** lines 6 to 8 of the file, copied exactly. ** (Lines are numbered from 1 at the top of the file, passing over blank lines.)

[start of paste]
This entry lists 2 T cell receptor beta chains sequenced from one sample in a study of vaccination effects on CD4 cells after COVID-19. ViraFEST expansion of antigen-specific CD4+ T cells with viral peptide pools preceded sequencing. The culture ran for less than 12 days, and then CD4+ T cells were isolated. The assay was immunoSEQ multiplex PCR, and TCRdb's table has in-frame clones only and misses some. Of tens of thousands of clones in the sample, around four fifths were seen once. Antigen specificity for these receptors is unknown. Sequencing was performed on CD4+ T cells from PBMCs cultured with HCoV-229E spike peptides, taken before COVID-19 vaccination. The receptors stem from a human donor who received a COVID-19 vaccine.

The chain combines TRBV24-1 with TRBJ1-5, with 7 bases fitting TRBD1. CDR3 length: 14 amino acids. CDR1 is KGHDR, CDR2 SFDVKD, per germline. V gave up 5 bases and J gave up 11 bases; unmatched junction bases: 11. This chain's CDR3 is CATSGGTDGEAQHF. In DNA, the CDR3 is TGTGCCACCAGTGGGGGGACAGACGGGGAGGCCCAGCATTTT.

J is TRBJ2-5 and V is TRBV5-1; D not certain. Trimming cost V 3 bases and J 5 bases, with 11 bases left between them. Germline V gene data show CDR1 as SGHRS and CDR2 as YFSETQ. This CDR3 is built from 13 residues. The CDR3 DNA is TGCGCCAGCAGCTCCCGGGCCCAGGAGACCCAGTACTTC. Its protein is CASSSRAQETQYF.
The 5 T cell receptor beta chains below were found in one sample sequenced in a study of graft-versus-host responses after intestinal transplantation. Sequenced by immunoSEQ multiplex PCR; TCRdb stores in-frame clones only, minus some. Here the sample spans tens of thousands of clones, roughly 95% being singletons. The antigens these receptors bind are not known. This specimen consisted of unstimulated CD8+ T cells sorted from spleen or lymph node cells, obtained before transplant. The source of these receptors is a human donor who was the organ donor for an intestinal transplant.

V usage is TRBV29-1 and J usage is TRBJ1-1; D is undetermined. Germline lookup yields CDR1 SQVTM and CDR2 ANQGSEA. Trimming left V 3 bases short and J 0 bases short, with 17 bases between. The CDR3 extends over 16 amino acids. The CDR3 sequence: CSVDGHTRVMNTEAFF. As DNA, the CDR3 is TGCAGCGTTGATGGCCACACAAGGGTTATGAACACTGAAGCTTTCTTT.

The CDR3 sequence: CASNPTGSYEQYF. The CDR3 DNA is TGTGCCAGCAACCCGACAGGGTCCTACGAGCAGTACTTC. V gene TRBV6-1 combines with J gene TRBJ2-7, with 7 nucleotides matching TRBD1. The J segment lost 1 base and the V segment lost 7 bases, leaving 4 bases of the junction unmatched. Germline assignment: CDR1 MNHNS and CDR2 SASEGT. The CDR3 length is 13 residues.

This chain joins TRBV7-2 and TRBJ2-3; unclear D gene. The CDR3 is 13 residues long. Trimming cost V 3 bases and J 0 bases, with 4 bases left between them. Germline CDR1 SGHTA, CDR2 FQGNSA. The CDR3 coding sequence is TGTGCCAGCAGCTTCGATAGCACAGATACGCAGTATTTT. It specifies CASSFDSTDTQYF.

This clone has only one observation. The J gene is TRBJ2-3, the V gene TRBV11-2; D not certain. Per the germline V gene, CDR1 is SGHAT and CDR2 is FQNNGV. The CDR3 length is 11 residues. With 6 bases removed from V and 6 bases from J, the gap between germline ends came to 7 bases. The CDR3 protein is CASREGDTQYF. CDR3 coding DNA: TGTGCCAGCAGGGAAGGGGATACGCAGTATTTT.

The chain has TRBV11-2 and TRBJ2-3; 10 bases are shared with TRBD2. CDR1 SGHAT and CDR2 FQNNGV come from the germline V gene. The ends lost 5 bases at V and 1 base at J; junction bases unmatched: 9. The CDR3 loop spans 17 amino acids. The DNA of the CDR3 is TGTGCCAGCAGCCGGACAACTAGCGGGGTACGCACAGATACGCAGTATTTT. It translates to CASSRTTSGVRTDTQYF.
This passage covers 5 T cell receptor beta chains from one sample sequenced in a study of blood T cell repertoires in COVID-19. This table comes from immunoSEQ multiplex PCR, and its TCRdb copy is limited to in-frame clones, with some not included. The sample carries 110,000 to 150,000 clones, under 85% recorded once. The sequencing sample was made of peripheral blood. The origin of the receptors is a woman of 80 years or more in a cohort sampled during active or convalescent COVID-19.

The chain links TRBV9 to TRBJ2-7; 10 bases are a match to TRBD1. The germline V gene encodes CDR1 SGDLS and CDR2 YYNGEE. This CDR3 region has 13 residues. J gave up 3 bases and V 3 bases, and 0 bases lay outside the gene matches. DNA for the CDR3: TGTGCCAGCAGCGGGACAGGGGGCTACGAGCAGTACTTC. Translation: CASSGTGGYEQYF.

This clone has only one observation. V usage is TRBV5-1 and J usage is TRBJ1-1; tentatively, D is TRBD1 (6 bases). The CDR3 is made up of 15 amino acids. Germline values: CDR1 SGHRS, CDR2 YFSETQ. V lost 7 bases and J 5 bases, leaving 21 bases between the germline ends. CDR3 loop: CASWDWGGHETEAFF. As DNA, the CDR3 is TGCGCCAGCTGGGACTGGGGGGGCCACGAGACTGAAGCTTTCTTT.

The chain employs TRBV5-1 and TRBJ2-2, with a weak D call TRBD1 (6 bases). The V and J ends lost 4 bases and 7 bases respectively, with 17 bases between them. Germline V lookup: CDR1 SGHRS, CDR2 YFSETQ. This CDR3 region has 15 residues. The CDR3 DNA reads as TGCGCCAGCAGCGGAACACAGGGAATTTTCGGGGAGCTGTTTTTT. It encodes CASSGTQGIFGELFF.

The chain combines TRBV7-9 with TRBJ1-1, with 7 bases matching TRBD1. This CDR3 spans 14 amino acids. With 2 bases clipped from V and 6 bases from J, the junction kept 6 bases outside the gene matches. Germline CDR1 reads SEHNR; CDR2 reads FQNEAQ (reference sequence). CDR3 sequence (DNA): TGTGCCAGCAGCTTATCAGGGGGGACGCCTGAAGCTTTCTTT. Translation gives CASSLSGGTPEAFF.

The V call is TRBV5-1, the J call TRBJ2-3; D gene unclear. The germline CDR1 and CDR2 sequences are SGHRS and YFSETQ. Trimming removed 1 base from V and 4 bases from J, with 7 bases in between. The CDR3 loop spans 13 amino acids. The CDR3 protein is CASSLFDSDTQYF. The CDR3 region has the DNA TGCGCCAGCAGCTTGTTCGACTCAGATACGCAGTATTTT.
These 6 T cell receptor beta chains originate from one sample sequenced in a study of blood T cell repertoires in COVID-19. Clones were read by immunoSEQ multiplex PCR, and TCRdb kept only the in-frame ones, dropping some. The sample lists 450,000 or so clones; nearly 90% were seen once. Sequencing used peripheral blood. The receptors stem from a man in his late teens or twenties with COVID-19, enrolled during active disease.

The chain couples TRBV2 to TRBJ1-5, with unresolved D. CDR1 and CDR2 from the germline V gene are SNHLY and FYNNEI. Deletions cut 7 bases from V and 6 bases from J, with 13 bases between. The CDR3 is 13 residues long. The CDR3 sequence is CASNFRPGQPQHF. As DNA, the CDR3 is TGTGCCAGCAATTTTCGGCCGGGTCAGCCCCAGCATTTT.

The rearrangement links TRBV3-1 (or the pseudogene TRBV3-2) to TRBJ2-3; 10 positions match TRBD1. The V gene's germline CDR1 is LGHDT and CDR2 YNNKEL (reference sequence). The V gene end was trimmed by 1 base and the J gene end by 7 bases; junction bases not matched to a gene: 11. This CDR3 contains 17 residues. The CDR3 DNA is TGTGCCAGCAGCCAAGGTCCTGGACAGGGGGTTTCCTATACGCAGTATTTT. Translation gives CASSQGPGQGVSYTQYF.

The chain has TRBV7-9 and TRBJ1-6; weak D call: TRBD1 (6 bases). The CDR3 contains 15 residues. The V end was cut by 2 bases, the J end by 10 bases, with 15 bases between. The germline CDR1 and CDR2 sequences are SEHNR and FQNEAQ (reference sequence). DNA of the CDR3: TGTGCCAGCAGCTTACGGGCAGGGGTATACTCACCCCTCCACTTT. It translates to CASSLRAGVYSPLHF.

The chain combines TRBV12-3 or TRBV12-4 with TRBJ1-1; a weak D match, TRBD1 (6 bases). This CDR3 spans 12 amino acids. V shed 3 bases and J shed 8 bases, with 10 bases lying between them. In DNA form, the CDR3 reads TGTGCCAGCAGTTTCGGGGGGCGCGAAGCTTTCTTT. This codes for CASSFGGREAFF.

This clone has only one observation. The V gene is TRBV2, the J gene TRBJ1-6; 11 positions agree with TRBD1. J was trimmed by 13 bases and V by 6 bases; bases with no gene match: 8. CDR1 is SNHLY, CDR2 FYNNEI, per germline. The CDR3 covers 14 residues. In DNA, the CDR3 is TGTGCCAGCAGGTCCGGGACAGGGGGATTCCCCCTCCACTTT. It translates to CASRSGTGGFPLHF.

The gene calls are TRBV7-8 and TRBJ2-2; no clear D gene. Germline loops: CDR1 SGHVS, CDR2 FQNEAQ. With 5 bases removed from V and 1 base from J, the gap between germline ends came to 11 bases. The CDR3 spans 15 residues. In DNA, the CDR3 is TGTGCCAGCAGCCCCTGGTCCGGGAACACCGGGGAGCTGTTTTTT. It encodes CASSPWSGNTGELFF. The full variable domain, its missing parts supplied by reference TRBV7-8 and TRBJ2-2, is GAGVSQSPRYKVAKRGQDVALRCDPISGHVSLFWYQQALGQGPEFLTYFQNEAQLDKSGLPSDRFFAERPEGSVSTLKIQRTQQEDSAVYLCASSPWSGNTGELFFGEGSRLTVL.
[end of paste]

The CDR3 sequence: CASNPTGSYEQYF. The CDR3 DNA is TGTGCCAGCAACCCGACAGGGTCCTACGAGCAGTACTTC. V gene TRBV6-1 combines with J gene TRBJ2-7, with 7 nucleotides matching TRBD1. The J segment lost 1 base and the V segment lost 7 bases, leaving 4 bases of the junction unmatched. Germline assignment: CDR1 MNHNS and CDR2 SASEGT. The CDR3 length is 13 residues.

This chain joins TRBV7-2 and TRBJ2-3; unclear D gene. The CDR3 is 13 residues long. Trimming cost V 3 bases and J 0 bases, with 4 bases left between them. Germline CDR1 SGHTA, CDR2 FQGNSA. The CDR3 coding sequence is TGTGCCAGCAGCTTCGATAGCACAGATACGCAGTATTTT. It specifies CASSFDSTDTQYF.

This clone has only one observation. The J gene is TRBJ2-3, the V gene TRBV11-2; D not certain. Per the germline V gene, CDR1 is SGHAT and CDR2 is FQNNGV. The CDR3 length is 11 residues. With 6 bases removed from V and 6 bases from J, the gap between germline ends came to 7 bases. The CDR3 protein is CASREGDTQYF. CDR3 coding DNA: TGTGCCAGCAGGGAAGGGGATACGCAGTATTTT.